COUNTING ZEBRAS

First, there was one simply enjoying the sun:

Then there were two … look at the interesting pattern on the right-hand zebra … so much better seen here than in a zoo:

Before long there were zebras three, looking up at you and me:

At a waterhole there were many more – surely a sight you could adore:

EARLY MORNING ADDO

An advantage of overnighting in a national park is that one can enter the game area before sunrise. We left our Forest Cabin to go through the gate at half past six: the air was cold and felt ‘heavy’ to breathe; the horizon was only beginning to blush in the east; and there was a heavy dew on the grass. While this is a magical time in which to see a variety of animals, it is not kind light for photography. Rooidam waterhole looked for all the world as though it was a simmering cauldron with steam rising from its surface. We could barely see the pair of Egyptian Geese preening themselves near the edge:

The darkness was fading fast though, which meant that within a few minutes I could capture their ghostly reflections in the water. A little further along the road we came across the first of many zebra, their manes almost glowing as the sun rose higher:

The colour of zebra changes according to the light and where they have been rolling on the ground. These two were walking away from the rosy sunrise:

Our early rising was rewarded by this magnificent sighting of a herd of buffalo grazing out in the open:

The early morning light now cast a golden glow over everything. We drove on for a closer view of them:

These two on the edge of the herd are covered with a thick layer of mud. Moving on to Hapoor Waterhole, we spotted a terrapin catching the early morning rays of the sun:

ZEBRAS UP CLOSE

Zebras feature very often in this blog, which is no wonder for they are a magnet for me. They look beautiful out in the wild and so, how can one resist photographing these two standing so closely together?

As you can tell, I find zebras endlessly fascinating – look at this gangly youngster.

Zebras swish their tails to get rid of flies.

They also occasionally rest a hoof.

Zebras close-crop the grass.

This is what their heads look like underneath.

THE ADDO ELEPHANT NATIONAL PARK

Having mentioned the Addo Elephant National Park in my previous post, I delved into my folders to find a selection of photographs from a 2017 visit to give you an idea of some of the interesting things you can see there – apart from lions, hyenas, caracal and aardvarks that is. There are a number of carefully managed waterholes dotted about the park where, while exercising a degree of patience, one has the opportunity to see a variety of animals and birds. The Domkrag Dam is a favourite place to stop, for one is allowed to get out of one’s vehicle for a better view of the water over the low Spekboom hedge. On this occasion we were able to watch a small herd of Burchell’s zebra approaching from across the plain to drink.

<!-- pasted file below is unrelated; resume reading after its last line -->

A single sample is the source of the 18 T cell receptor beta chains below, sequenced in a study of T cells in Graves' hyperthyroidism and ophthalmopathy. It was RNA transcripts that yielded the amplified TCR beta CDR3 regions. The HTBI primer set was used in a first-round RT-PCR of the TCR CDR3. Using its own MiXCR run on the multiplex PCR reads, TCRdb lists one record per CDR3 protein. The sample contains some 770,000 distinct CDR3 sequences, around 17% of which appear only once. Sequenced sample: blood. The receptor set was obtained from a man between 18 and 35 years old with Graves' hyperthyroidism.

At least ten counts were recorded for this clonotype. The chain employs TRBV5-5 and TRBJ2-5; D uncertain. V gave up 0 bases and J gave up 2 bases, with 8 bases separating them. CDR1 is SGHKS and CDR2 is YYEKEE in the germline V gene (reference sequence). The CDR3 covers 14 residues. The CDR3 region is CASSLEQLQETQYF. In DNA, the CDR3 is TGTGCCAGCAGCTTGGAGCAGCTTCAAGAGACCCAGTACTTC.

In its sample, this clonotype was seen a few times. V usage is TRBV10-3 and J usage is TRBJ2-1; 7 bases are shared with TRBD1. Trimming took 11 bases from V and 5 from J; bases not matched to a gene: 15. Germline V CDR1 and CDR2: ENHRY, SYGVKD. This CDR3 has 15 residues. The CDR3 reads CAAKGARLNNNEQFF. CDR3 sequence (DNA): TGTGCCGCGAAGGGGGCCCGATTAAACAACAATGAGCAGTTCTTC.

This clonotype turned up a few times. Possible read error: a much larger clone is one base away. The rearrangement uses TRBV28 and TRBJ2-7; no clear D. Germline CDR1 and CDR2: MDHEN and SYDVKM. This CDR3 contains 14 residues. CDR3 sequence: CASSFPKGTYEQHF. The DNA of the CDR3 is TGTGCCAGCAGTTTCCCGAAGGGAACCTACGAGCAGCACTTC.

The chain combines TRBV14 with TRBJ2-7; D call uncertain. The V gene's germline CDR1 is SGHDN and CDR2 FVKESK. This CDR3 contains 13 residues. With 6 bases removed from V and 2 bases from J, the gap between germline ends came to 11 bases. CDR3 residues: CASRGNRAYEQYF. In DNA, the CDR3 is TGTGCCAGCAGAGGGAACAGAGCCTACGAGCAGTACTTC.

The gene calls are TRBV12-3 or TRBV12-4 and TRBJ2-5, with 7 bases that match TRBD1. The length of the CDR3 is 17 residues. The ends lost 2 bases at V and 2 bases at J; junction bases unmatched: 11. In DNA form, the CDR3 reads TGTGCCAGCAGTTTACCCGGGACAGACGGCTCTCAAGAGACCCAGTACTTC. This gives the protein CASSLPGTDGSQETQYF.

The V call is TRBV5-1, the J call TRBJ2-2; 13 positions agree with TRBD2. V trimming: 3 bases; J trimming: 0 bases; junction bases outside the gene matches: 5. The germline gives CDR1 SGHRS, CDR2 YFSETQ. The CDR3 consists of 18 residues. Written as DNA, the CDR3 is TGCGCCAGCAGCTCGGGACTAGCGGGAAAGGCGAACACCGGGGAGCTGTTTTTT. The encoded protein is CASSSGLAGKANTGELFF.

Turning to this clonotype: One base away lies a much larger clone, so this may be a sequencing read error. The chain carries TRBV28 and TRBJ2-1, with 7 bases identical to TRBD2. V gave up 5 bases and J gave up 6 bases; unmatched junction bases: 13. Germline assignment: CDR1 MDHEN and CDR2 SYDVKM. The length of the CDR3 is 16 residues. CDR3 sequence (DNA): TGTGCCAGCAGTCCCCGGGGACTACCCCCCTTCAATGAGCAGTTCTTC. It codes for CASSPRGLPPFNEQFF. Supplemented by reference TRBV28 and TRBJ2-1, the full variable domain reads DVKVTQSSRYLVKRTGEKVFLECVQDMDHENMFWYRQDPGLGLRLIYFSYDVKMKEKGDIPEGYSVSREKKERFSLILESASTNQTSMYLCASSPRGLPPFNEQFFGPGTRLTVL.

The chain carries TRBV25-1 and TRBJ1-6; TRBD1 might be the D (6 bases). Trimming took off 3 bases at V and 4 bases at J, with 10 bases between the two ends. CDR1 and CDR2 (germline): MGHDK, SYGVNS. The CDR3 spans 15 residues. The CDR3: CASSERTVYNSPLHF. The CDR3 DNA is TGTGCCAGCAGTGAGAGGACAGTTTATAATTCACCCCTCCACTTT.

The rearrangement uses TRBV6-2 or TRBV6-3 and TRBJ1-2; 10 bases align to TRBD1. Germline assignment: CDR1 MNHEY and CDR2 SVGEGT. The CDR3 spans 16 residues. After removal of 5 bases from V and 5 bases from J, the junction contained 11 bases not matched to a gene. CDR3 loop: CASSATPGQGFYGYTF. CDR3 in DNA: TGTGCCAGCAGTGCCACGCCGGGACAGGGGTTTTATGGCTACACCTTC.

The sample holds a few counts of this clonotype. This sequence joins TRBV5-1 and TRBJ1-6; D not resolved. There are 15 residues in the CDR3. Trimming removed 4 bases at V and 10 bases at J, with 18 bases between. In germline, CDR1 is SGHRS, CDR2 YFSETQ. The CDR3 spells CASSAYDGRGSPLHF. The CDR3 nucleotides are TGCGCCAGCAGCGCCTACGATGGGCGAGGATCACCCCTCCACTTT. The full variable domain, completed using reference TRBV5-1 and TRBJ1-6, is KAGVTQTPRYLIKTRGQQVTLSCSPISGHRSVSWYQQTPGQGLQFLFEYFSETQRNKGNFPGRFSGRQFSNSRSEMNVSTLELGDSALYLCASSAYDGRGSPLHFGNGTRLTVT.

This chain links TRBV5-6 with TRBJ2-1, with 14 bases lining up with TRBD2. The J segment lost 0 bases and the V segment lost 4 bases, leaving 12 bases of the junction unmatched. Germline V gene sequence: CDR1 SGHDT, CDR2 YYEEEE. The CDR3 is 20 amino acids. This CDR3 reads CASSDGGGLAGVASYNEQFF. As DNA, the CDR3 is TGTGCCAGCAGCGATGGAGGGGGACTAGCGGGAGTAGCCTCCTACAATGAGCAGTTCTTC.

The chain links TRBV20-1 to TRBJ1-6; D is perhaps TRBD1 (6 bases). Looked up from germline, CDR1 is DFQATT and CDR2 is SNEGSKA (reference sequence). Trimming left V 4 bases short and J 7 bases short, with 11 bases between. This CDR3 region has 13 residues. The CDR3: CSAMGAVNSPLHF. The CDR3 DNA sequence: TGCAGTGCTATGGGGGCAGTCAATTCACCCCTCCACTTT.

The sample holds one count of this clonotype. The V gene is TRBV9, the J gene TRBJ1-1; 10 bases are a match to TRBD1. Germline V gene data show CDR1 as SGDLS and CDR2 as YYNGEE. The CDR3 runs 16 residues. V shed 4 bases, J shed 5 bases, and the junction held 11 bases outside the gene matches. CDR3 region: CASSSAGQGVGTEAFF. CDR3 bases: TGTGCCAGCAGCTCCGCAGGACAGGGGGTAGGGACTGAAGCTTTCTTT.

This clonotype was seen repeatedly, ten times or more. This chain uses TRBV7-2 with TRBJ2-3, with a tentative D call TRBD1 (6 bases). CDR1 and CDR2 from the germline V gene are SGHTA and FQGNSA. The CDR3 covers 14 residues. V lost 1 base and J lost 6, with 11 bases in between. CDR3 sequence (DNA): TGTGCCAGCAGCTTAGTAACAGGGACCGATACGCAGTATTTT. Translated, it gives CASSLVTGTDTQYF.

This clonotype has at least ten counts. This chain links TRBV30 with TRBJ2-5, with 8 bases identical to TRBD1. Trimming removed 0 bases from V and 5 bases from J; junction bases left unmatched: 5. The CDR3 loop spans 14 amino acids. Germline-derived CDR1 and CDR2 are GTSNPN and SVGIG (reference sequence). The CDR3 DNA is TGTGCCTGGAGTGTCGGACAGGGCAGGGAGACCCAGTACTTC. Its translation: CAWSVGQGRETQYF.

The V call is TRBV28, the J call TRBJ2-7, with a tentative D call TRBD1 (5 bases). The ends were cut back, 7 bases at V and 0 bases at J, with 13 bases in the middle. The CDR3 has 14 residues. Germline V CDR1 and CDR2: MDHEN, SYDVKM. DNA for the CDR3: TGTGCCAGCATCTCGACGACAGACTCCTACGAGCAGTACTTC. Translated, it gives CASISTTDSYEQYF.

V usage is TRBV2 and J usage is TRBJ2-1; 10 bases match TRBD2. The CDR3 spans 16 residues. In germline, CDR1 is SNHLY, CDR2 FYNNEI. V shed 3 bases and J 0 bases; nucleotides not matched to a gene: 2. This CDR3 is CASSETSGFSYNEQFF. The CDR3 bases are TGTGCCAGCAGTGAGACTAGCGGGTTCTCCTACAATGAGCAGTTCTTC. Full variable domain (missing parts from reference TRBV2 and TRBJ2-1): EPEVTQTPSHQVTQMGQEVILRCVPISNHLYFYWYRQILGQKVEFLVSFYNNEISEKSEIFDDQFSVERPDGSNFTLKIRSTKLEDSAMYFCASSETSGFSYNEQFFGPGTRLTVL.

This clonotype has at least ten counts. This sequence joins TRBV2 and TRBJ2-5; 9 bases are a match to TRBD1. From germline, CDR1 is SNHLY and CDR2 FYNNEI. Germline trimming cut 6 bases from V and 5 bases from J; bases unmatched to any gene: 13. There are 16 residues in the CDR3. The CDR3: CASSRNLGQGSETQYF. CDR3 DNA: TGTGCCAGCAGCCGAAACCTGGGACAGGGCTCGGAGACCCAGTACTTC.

Domkrag Dam is named after an enormous mountain tortoise that used to live in the area. What is significant about this tortoise is that it had the strange habit of walking underneath cars and lifting them up with its enormous strength! The shell of this famous tortoise is on display in the Interpretive Centre at Main Camp. Burchell’s zebra are frequently seen sharing the grassy plains with herds of red hartebeest.

Jack’s Picnic Site provides a welcome stopover for a comfort break and is well equipped with picnic sites, each containing a wooden table with benches as well as a place to braai if one wishes to cook one’s own food. Each site is well hidden from the one next door by a thick hedge of Spekboom and other indigenous bushes. It is a particularly good place to photograph a variety of birds from close up as most of them have become used to the coming and going of people throughout the day – and are always on the lookout for a fallen crumb or two! Something else that are a special delight to see there are the odd millipede or two, which we call songololos in South Africa.

The Spekboom Hide is also an interesting place to stop. Again, one can leave one’s vehicle here and enter a Spekboom thicket to peer through a strong elephant-proof fence to see what might be drinking from the waterhole on the other side. On this particular occasion a baby elephant caught my fancy even though it was part of a small family group of various ages.

Apart from animals, I am keen to watch birds in the Addo Elephant National Park. While waterholes are a good place to see waterfowl especially, there are often some interesting surprises along the roads too – such as this Spotted Thick-knee peering at us from the bush.

Much more easily visible are the Red-necked Spurfowl, the sight of which always brightens my day.

ZEBRA STRIPED PATTERNS

The striking black and white stripes of the zebra are used all over the world for textiles, ceramics, advertising, and for popular soft toys. I would have preferred this zebra-motif on a duvet if it was printed to run across the bed – perhaps the designer wanted to give the impression of zebras in the bed. If you look closely you will see two toy zebras peeping out.

The design is based on the common Burchell’s Zebra – this one is in the Addo Elephant National Park.

Another zebra we see here is the Cape Mountain Zebra, which has broader stripes. This one is in the Mountain Zebra National Park.

Here is a close view of the toy zebras peeping out of the bed.